Hip Joint

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Hip joint frontal section.jpg
Frontal section through the right hip joint
Hip Joint
Synonym Acetabulofemoral joint
Primary Type Synovial Joint
Secondary Type Ball and Socket Joint
Bones Ilium, Femur
Ligaments Ischiofemoral, iliofemoral, pubofemoral, transverse acetabular, and ligamentum teres
Muscles 27 musculotendinous units are involved in hip function
Innervation Femoral, obturator and superior gluteal nerves, and nerve to quadratus femoris
Vasculature Branches of the medial and lateral circumflex femoral, superior and inferior gluteal arteries and obturator arteries
ROM Flexion 140°, extension 20°, Internal rotation 30°, external rotation 40°, abduction 50°, adduction 30°
Volume 1-10mL
Conditions Hip Osteoarthritis, Hip Labral Tear, Gluteal Tendinopathy

The hip joint is a synovial joint between the femoral head and the acetabulum of the pelvis.

Bones and Articulations

The hip is a ball and socket joint. The ball is the spherical head of the femur, while the socket is the concave acetabulum. The cartilage of the hip is viscoelastic which means that the amount of deformation that occurs to the cartilage is inversely proportional to the magnitude of load and rate that the load is applied (e.g. high load leads to little deformation).


The acetabulum is horseshoe shaped with the acetabular notch in the inferior region. The acetabular cartilage is thicker in the periphery where it merges with the labrum. It is particularly thick in the superior-anterior region of the dome. Articulation with the femoral head only occurs on the horseshoe-shaped hyaline cartilage.

The acetabulum is angled obliquely forward: it is directed anterior, lateral, and inferior. A mal-aligned acetabulum doesn't adequately cover the femoral head and this can lead to chronic dislocation and early onset osteoarthritis.

Figure 1. The lateral centre-edge angle (LCEA) and acetabular index (AI) on AP pelvic radiograph are measures of coverage of the femoral head by the acetabulum. Normal is 20-45°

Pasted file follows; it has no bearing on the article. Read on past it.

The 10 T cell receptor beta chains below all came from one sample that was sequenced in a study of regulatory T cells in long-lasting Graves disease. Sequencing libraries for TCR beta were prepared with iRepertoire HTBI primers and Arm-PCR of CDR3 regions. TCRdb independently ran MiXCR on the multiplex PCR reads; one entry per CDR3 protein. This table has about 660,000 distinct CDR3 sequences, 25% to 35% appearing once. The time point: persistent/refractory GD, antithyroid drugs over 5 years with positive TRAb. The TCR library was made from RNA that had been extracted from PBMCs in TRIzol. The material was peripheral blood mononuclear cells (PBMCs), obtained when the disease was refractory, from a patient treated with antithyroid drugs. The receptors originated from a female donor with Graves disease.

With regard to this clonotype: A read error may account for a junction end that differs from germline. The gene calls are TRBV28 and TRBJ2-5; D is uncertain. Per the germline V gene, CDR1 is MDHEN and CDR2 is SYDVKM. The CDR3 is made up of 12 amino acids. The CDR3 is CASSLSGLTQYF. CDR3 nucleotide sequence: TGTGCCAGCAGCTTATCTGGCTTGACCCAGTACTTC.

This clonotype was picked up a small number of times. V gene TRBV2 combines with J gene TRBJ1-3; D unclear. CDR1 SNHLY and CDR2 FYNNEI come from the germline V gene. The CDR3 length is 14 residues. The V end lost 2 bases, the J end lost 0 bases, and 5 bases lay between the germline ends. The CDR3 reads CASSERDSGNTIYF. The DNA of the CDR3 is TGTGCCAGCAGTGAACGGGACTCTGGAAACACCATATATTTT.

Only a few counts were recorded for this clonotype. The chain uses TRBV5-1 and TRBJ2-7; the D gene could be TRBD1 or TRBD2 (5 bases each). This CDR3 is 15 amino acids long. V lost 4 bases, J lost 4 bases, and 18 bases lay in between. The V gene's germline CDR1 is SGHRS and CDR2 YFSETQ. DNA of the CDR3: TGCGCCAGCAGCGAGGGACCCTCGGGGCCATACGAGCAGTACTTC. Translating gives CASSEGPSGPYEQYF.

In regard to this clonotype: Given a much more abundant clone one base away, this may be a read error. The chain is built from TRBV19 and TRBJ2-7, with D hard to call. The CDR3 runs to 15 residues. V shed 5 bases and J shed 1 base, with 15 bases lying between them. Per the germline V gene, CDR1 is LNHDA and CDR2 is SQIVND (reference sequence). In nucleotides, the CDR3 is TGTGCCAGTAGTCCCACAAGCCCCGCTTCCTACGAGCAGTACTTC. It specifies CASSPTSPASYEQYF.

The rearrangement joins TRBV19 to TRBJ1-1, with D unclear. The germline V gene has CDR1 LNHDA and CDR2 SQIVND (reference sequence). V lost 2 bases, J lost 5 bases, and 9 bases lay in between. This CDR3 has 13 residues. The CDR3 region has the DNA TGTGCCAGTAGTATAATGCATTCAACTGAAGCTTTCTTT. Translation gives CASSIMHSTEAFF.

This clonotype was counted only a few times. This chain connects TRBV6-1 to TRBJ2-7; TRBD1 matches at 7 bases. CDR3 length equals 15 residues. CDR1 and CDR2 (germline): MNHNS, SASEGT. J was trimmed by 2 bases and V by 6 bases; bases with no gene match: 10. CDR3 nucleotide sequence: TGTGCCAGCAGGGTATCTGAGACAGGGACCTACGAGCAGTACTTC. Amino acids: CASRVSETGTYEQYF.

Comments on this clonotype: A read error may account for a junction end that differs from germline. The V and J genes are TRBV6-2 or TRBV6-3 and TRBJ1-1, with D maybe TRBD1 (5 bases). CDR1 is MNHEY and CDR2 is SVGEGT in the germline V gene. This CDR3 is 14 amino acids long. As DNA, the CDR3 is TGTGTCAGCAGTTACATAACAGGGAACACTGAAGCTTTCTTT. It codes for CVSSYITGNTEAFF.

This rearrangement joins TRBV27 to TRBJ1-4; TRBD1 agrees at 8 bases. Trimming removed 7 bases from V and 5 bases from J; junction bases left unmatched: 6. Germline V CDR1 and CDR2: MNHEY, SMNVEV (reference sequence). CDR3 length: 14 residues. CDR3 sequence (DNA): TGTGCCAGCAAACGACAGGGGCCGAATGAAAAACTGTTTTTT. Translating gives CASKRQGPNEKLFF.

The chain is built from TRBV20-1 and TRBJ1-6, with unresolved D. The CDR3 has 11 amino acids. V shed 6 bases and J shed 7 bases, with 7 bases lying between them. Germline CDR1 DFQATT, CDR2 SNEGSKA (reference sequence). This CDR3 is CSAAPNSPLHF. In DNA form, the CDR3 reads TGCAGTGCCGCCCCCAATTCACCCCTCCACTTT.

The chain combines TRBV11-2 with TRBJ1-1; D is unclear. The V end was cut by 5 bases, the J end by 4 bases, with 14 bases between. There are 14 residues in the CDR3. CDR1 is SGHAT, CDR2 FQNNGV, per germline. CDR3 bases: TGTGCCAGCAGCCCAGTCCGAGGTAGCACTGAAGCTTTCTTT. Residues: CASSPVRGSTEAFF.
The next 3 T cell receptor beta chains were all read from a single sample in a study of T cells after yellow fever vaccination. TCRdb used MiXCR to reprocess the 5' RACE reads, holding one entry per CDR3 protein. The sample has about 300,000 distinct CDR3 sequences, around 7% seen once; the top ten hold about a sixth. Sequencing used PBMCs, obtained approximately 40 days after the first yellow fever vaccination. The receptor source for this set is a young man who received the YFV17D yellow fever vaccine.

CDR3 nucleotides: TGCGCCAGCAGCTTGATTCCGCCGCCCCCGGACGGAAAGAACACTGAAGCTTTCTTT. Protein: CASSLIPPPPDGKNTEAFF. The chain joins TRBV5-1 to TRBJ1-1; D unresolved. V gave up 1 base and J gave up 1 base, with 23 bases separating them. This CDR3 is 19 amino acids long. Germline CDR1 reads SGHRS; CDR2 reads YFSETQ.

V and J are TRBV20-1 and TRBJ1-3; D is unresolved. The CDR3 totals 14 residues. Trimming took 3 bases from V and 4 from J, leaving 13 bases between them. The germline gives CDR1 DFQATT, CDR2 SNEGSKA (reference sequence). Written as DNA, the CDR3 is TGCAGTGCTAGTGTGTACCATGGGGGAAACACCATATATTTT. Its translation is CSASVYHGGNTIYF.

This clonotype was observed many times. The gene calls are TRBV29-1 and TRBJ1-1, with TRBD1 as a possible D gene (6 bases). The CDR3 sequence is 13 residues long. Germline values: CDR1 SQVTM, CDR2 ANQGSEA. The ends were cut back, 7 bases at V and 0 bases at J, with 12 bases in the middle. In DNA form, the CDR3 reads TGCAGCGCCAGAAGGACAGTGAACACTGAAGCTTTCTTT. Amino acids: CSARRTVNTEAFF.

Figure 2. The acetabular version angle can be measured on CT in the axial plane. The acetabulum is normally anteverted to around 20°.

Lateral Centre-Edge: How much coverage the acetabulum provides over the femoral head in the frontal/coronal plane is measured by various parameters on radiographs such as the centre edge angle which normally measures 20-45° (Figure 1). A normal centre edge angle provides a protective shelf over the femoral head in the coronal plane, while a small angle means that there is less coverage leading to risk of dislocation and injury. A larger angle such as in pincer femoro-acetabular impingement protects against developing hip osteoarthritis.

Acetabular Version: In the horizontal/axial plane femoral head coverage can be measured by angle of acetabular anteversion and this measures 20° on average (Figure 2). An increase in this angle such as in hip dysplasia is associated with decreased joint stability and an increased risk of dislocation, labral injury, and chondral injury. Version can also be seen on frontal views, with the crossover sign being consistent with acetabular retroversion, and the absence of the crossover sig being consistent with acetabular anteversion. Acetabular version can vary greatly with pelvic tilt. (See Hip Radiograph)

Labrum: The labrum is a fibrocartilaginous lip that encircles and deepens the acetabulum. It blends with the transverse acetabular ligament which spans the acetabular notch. It helps to contain the femoral head in place in extremes of motion, especially in flexion. Along with the capsule, the labrum acts as a load-bearing structure during flexion. The labrum helps to maintain a negative pressure vacuum within the joint that is produced by the acetabular fossa which helps to stabilise the joint. Individuals with a deficient labrum may have instability and capsular laxity.

Femoral Head and Neck

Figure 3. Trabecular system of the femoral head and neck.

The femur is the largest and strongest bone in the body.